The amount of dehydrating agent employed in the method of this invention is at least sufficient to remove between 95 and 100% of the theoretical amount of water formed during the reaction. The number of moles of water is equal to the number of equivalents of carboxylic acid reacted with the triorganotin compound. It is preferable to use between a 10 and 50% excess of dehydrating agent over this theoretical amount. Using any larger excess would add to the cost of the process without any significant corresponding increase in efficiency or rate of the dehydration step.
The reaction between the acid and the triorganotin compound can be conducted in any organic liquid wherein the reactants and product are soluble. It is often desirable to prepare the monomer in the solvent in which it will subsequently be polymerized. If the polymer is to be incorporated into a paint, it is often desirable to prepare the monomer in mineral spirits, a mixture of liquid hydrocarbons.
An unexpected advantage resulting from use of the present dehydrating agents is that triorganotin derivatives of unsaturated acids can be prepared without any solvent or diluent.
Heretofore, it has usually been necessary to include a liquid hydrocarbon that forms an azeotropic mixture with water in order to remove the water and dissipate the heat input required to effect a continuous distillation. The operability of the present method in the absence of a solvent makes it possible to decrease the volume of material required to react a given amount of acid with a triorganotin compound, thereby increasing volume efficiency and reducing processing costs. Moreover, certain organic liquids such as mineral spirits, in which it may be desired to subsequently polymerize the present triorganotin compounds, may be unsuitable for preparing the monomer using prior art methods requiring removal of water by distillation, since the hydrocarbon will not form an azeotropic mixture with water. In these instances the monomer must be separated from the solvent in which it is prepared and subsequently combined with the polymerization medium. Usually the aforementioned separation entails distilling the reaction mixture solvent. The prolonged heating required to effect such a distillation may initiate a spontaneous exothermic polymerization of the monomeric triorganotin compound.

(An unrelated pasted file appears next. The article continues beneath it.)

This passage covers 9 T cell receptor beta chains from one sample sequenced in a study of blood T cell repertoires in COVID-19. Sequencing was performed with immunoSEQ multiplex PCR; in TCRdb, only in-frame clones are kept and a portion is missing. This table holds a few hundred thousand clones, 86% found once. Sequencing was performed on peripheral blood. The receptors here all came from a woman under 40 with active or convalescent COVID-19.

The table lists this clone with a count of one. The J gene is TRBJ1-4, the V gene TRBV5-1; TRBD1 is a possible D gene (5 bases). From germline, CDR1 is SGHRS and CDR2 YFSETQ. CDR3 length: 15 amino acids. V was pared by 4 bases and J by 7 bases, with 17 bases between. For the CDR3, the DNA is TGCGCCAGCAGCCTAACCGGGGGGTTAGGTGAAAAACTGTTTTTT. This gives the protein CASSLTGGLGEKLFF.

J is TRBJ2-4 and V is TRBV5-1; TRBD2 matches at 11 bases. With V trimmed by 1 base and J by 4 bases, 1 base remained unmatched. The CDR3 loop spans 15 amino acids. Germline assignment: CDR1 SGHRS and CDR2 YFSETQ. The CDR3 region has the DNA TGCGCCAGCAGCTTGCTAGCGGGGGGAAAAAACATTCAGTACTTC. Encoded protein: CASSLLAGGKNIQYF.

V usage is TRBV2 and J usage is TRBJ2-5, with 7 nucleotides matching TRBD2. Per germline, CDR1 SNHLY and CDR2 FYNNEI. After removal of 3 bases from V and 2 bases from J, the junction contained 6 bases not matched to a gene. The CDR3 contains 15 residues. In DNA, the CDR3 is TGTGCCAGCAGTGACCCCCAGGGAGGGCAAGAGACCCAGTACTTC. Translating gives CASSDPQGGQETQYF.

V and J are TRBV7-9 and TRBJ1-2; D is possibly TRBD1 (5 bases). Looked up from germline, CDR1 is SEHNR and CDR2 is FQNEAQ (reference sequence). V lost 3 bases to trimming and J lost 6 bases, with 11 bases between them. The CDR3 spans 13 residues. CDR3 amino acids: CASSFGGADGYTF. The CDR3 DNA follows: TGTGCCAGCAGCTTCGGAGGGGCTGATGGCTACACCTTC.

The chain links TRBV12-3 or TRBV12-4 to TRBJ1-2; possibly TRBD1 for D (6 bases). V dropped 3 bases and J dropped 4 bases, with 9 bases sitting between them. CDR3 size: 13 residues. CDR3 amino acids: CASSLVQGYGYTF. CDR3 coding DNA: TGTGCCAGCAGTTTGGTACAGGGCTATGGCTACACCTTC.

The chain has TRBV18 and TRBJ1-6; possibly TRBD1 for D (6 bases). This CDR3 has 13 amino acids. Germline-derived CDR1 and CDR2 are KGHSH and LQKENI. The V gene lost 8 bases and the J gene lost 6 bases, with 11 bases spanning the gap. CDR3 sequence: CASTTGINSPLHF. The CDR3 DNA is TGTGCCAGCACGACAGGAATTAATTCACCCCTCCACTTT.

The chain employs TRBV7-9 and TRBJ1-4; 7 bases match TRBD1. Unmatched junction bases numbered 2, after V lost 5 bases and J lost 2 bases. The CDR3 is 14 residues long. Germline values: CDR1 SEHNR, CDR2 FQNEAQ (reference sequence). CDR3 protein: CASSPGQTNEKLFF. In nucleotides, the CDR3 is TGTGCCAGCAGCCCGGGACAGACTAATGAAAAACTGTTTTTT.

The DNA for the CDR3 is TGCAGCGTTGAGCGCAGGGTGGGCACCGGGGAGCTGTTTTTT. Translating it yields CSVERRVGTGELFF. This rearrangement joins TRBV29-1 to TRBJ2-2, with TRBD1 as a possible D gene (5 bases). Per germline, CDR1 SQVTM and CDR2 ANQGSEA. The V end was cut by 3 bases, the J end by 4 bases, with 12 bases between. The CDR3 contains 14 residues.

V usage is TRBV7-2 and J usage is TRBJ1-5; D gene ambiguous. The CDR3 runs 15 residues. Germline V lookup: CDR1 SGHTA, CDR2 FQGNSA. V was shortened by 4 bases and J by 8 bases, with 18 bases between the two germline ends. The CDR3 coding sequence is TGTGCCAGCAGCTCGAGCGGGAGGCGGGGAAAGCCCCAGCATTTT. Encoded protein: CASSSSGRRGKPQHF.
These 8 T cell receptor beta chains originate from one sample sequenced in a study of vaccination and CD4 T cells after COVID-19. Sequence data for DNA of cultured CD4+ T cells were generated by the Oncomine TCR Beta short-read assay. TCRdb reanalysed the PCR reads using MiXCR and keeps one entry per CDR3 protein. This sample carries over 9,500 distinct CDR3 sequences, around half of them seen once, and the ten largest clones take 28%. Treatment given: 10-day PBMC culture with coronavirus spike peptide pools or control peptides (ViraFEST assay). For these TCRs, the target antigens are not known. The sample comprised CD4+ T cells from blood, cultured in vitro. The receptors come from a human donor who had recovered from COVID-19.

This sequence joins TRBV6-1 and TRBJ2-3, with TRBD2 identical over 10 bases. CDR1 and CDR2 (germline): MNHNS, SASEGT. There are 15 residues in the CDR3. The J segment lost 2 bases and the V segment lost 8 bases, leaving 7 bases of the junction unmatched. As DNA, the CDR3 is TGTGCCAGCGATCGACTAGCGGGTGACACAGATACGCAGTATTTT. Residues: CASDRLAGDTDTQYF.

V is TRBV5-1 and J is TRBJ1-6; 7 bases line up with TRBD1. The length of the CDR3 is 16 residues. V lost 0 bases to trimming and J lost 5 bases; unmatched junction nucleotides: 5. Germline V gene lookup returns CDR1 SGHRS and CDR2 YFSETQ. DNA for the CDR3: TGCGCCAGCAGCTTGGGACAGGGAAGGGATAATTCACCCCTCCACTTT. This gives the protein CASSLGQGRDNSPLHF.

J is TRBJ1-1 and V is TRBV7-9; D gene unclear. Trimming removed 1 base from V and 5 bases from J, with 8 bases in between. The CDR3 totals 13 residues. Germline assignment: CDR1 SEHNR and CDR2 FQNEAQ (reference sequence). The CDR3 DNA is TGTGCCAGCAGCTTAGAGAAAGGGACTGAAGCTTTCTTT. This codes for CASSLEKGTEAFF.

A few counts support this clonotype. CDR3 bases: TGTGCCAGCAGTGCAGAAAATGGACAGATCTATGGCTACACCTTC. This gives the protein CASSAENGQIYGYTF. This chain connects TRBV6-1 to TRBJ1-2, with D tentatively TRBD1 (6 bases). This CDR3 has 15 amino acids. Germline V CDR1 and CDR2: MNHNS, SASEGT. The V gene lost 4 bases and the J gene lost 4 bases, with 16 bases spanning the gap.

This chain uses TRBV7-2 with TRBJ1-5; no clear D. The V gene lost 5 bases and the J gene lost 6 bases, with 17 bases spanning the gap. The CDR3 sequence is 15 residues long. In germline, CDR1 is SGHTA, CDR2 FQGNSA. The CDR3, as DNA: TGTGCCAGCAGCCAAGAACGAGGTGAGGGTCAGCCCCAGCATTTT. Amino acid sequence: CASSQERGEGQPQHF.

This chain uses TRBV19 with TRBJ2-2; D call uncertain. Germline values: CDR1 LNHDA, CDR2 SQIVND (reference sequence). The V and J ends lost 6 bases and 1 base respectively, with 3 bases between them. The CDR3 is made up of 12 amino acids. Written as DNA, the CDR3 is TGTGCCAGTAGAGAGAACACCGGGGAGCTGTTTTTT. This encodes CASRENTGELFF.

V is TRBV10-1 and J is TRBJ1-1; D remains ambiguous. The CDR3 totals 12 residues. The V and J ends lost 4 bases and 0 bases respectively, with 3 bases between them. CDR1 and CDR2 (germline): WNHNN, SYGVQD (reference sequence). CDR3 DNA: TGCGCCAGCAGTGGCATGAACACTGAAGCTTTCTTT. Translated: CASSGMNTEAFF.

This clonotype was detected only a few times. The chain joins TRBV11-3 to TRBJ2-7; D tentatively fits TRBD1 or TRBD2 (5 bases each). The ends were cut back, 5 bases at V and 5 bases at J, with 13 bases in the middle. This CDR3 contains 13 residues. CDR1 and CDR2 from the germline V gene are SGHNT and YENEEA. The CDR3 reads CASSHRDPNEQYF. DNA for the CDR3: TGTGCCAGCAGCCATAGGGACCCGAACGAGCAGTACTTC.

In accordance with the method of this invention, one or more triorganotin derivatives of unsaturated mono- or polycarboxylic acids are combined with a stoichiometric amount of one or more triorganotin hydroxides of the formula R3 1 SnOH or the corresponding bis(triorganotin)oxides of the formula (R3 1 Sn)2 O, wherein R1 represents an alkyl radical containing between 1 and 20 carbon atoms, a cycloalkyl, aryl, alkaryl or an aralkyl radical. The reaction can optionally be conducted in the presence of a suitable organic solvent, as discussed hereinbefore. When the unsaturated acid is acrylic or methacrylic acid, the reaction between the acid and the triorganotin compound is often exothermic and may not require external heating. If desired the reaction vessel can be cooled by placing it in an ice-water mixture or other suitable low temperature environment to maintain the reacting mixture at a temperature of between 0° C. and ambient temperature. Cooling is considered optional, since neither the quality or yield of product were adversely affected when the temperature of the reaction mixture spontaneously rose to as high as 57° C. due to heat generated by the exothermic reaction.
The ethylenically unsaturated acid that is reacted with a triorganotin compound in accordance with the method of this invention is of the general formula R2 (COOH)n wherein R2 is a monovalent or divalent hydrocarbon radical containing between 2 and 20 carbon atoms and a double bond between 2 adjacent carbon atoms that do not form part of an aromatic ring structure, such as a phenyl ring. The subscript n represents the integer 1 or 2, and is also equal to the valence of R2. In a preferred embodiment of the present method n is 1, i.e., the acid is a monocarboxylic acid, and R2 is a radical of the formula H2 C═CH-- or H2 C═C(CH3)--, which corresponds to acrylic acid and methacrylic acid, respectively. Other suitable ethylenically unsaturated monocarboxylic acids include crotonic, isocrotonic, 3-butenoic, oleic, 1-cyclohexene-1-carboxylic, and cinnamic acids, in addition to unsaturated acids such as abietic acid that are extracted from rosin and other natural products.